Sir Richard Branson talks about The Virgin Group philosophy, why he likes to act fast when launching a new business, and how many of his best ideas came from his own desires and frustrations as a consumer. He gives advice to young entrepreneurs and shares what he’s learned from his mistakes. He reveals his reasons for selling Virgin America to Alaska Air, and he outlines his vision of the future with Virgin Galactic and his latest venture Virgin Hyperloop One. Plus he talks about his strange lunch with Donald Trump, his most harrowing adventures, and his habit of chopping off people’s neckties.
Order Sir Richard Branson's new book FINDING MY VIRGINITY on Amazon or download the audio book at Audible. Keep up with Richard Branson at www.virgin.com or on Twitter at @richardbranson. Today’s episode is sponsored by Heineken and I Love You, But I Hate Your Politics podcast.
National Geographic Fellow Dan Buettner has studied the the world's "blue zones" the 5 areas where people live the longest, and today he shares their secrets. He shares how calorie restriction can lengthen your life, what kind of exercises are best for longevity and mobility, and why loners rarely live to be 100. He talks about an island in Italy where the men outlive the women, why people with daughters live longer than those with sons, and how modern conveniences are driving the world’s blue zones to extinction. Then he discusses the science of happiness including why people actually get happier with age, how money really can buy happiness (but only to a point),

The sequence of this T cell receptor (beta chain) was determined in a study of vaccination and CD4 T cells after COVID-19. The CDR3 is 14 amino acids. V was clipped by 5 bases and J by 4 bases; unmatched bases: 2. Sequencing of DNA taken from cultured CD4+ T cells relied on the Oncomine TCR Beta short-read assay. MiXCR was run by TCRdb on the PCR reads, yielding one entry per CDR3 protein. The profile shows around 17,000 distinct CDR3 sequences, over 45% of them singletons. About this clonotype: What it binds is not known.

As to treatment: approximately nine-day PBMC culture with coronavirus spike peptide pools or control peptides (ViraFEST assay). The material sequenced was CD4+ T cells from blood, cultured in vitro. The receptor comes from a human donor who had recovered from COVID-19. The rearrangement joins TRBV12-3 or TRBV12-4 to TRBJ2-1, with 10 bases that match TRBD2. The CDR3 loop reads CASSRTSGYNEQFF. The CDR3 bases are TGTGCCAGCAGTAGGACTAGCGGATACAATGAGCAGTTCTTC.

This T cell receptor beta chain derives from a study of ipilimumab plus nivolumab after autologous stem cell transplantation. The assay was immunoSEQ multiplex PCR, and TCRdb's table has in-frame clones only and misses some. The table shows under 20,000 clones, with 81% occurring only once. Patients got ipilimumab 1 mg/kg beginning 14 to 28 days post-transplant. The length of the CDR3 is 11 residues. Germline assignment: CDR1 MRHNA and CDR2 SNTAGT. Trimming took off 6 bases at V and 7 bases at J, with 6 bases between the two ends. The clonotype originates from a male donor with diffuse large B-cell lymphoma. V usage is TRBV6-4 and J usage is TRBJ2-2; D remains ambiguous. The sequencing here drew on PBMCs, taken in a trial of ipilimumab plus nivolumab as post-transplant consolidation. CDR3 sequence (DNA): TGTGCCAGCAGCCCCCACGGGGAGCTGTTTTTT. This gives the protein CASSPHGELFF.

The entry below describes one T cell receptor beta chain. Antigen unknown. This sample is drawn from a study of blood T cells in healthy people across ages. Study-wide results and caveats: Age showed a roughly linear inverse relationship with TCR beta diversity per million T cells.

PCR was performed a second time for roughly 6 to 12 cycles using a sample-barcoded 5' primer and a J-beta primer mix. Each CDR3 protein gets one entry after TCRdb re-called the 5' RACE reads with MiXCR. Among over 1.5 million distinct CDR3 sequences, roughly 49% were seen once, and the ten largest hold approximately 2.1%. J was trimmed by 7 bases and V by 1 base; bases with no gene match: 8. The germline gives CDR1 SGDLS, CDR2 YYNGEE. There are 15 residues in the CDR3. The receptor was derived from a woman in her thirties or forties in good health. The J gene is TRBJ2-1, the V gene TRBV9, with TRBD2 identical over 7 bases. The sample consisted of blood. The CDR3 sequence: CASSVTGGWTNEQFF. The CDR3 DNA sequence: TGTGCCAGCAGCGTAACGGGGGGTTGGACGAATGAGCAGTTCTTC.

and why genetics play a bigger role than you might think. Plus he reveals the one factor that matters most to your happiness and longevity even more than exercise and healthy eating.
Order Dan Buettner's books The Blue Zones, The Blue Zones Solution, Thrive, and The Blue Zones of Happiness on Amazon or Audible. Visit Dan's website at www.bluezones.com and follow Dan on Twitter at @BlueZones. Today's podcast is sponsored by Hidden Truth Podcast and Ladder Life Insurance.
Topher Grace discusses playing David Duke in Spike Lee's latest film Blackkklansman about Ron Stallworth, the black cop who infiltrated the KKK. Topher talks about the agony of reading David Duke’s autobiography for the role, why Duke still denies that he was ever fooled by a black man, and how Duke was using phrases like “America First” and “Make America Great Again” long before Trump. Topher shares how director Spike Lee helped him play the king of all racists, what it was like to screen the film to a 10 minute standing ovation at the Cannes Film Festival, and how he hopes releasing the movie on the one year anniversary of the violent protests in Charlottesville may help to spur a dialogue about race and hate in America. Plus Topher gets a Twitter shout out from the not so "grand wizard" himself.